I did a complete translation of Vms folio 55v (in March of this year). Take it or leave it, what I tell you now: The very last word of the last line of script (bottom-most 6 lines) translates to the latin word oll-a-tius : lotus

    All of the preceding lines of script are loaded with the usual multi-syllabilic and monotonous nomenclatural terminology which indicate that the plant was aquatic.

    Only after I did some more research to determine approximately when the aquatic LOTUS was first given its own scientific classification in the family of "Legume" was I able to validate my translation.

    This folio is my favorite. So please forgive me if I seem rather strident. Hope you and your children are up to date with swimming lessons? If not, I can describe a very simple "float on your back" that does not require you expend one bit of effort to stay afloat and breath normally. Just let me know. My answer will not involve more than two lines of script.

    Have a great summer!


  9. I agree that the plant looks like a species of Allium, and the root immediately reminded me of medieval elephant drawings when I first saw it. However, from what I've found on Google Books, the term "elephant garlic" was coined by Luther Burbank in about 1919, so it can't be relevant here. As for Allium ursinum, I haven't found any association with boars, but the name (which means "bear leek") goes back at least to Fuchs in 1542 (here, spread 386).

  10. Lars
    It is also possible that Burbank simply adopted it from an earlier name common in non-European languages. Linnaeus certainly did the same.

  11. Well, Ellie, I did some more online research in re nelumbo nucifera. Most important to me was the observation made by a current-day observer of the developing leaves and flowers when the plants first emerge from the depths: the very large, green leaves, on stems of their own, are tightly furled. The beautiful pink flower also unfurls on its own stem (and is also green for a short while after it emerges). Both the leaves and flowers close at nightfall.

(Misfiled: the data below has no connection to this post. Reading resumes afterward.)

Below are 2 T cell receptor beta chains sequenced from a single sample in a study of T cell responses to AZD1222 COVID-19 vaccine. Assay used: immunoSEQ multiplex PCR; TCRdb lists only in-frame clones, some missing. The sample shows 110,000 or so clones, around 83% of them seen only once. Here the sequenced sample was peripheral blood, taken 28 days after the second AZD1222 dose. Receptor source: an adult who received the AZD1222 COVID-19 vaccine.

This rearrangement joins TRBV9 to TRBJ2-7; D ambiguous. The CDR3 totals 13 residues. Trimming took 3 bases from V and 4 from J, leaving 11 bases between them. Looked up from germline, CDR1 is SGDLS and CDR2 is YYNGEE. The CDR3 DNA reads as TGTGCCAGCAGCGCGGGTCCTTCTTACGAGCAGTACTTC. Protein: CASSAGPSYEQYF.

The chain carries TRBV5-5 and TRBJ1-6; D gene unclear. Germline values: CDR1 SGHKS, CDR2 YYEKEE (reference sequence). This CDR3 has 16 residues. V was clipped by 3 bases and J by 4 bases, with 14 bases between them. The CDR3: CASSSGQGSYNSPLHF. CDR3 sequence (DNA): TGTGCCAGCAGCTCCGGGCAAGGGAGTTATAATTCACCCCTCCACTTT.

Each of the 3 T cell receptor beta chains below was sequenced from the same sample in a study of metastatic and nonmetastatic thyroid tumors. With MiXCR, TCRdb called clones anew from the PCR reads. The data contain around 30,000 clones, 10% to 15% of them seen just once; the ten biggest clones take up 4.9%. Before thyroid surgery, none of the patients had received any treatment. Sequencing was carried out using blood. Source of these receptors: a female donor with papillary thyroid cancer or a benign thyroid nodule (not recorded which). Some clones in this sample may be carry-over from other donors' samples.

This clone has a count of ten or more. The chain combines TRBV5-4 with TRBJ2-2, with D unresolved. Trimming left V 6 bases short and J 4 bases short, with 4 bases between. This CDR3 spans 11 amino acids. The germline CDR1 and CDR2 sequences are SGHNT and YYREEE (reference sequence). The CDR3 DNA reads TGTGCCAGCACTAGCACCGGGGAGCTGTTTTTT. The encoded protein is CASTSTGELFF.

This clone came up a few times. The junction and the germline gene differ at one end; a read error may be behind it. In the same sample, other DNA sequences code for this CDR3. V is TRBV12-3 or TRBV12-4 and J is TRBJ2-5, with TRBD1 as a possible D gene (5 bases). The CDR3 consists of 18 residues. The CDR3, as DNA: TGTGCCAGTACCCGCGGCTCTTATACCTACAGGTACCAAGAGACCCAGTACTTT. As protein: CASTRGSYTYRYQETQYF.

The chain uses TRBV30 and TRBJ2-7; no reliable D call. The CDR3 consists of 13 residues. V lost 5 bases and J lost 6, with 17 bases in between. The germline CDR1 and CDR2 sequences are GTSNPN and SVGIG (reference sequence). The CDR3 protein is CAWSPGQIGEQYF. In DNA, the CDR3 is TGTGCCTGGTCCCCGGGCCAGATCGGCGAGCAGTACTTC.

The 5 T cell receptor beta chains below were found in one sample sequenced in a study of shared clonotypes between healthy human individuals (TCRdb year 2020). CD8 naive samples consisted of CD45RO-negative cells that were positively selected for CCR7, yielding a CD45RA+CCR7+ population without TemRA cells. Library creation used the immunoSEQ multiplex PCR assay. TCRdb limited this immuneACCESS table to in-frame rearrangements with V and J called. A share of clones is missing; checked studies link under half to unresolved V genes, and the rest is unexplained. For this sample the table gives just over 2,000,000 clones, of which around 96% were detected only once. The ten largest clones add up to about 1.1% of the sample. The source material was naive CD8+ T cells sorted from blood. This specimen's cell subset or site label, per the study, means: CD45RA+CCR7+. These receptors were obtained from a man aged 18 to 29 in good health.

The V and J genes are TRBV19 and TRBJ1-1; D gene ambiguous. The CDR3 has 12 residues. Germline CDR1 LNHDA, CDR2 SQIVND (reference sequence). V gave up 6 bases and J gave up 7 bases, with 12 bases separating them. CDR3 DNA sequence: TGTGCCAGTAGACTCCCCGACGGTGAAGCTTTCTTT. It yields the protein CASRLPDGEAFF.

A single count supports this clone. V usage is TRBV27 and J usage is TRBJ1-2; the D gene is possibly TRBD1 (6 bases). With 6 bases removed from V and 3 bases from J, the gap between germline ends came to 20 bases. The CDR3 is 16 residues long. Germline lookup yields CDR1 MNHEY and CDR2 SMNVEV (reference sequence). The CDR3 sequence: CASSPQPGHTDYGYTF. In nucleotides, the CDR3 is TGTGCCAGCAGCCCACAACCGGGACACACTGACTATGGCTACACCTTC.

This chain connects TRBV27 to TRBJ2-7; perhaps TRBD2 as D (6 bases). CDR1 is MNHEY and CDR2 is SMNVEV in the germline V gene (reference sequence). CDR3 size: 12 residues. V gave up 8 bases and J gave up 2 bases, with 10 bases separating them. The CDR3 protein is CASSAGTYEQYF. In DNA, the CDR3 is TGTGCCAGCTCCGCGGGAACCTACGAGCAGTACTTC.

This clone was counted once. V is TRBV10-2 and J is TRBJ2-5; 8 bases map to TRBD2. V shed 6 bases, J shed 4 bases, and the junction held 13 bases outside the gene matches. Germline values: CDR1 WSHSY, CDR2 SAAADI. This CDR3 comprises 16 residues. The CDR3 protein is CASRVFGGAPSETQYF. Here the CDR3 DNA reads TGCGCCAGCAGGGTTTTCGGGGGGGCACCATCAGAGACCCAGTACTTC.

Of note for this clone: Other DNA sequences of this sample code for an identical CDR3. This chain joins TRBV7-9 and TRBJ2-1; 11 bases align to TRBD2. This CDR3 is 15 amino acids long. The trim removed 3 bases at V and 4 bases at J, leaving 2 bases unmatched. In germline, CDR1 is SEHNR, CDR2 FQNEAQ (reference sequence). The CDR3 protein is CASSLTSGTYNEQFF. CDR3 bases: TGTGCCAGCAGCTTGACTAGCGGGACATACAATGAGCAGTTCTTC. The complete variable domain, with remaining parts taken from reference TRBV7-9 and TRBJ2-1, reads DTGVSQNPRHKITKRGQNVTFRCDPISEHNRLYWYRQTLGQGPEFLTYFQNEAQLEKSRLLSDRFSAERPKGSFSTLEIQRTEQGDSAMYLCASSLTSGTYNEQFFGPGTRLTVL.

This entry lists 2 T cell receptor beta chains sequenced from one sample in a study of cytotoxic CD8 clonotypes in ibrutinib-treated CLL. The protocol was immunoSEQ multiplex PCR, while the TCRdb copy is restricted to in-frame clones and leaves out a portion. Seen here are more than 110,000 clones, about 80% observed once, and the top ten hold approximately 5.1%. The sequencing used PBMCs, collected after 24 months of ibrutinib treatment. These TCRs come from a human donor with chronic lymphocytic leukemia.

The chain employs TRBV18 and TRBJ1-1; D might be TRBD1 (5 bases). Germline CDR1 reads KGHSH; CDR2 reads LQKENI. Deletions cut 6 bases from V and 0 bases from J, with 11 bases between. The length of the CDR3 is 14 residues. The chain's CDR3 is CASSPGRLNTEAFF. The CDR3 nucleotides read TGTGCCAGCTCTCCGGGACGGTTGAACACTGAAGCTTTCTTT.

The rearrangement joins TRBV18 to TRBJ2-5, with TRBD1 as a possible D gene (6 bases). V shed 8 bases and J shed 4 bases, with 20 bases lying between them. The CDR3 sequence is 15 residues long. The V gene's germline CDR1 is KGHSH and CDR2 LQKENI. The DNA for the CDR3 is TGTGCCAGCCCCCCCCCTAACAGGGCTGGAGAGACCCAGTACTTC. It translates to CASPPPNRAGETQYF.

So it is likely that the Vms folio 55v was first illustrated by a "newbie" who had not understood this fact (if he even was given detailed instructions). Thusly, the scribes were only able to refer to the plant as "aquatic" and as an "ollotius" So, my point of view is that what you see (green) in folio 55v is the tightly furled (umbrella-style) darker green leaf of the aquatic lotus.

    More and more of what I see happening is that both scribes and illustrators were working under the "whip" of a deadline. In my pursuit of the various "leads" that appear in each and every folio of the Vms, I'm getting glimpses of where the "made-to-order" manuscript may have its origin: near Florence (Medici territory). I'll be asking ThomS if his relative (art historian) might be interested in giving us some tips/info.

    Hasta la manana!

  12. Hi Lars, until we read the author's intentions it is all guessing game. The plant looks like wild leek, but what exactly is it we may never know.

    Hi BD, I can imagine it being the fruit of nelumbo nucifera. The green leaves as the petals of the lotus - is this how you imagine it?

  13. I am going to do some more reading later today, and also check the "pharmacy" section to see if any part of the plant was used in a mixture. Like the Saffron Crocus, the Nelumbo (water Lotus) was valued for many uses, but mainly for the health and well being of humans. Even the dried seed pod (minus seeds) is today used in ornamental flower arrangements.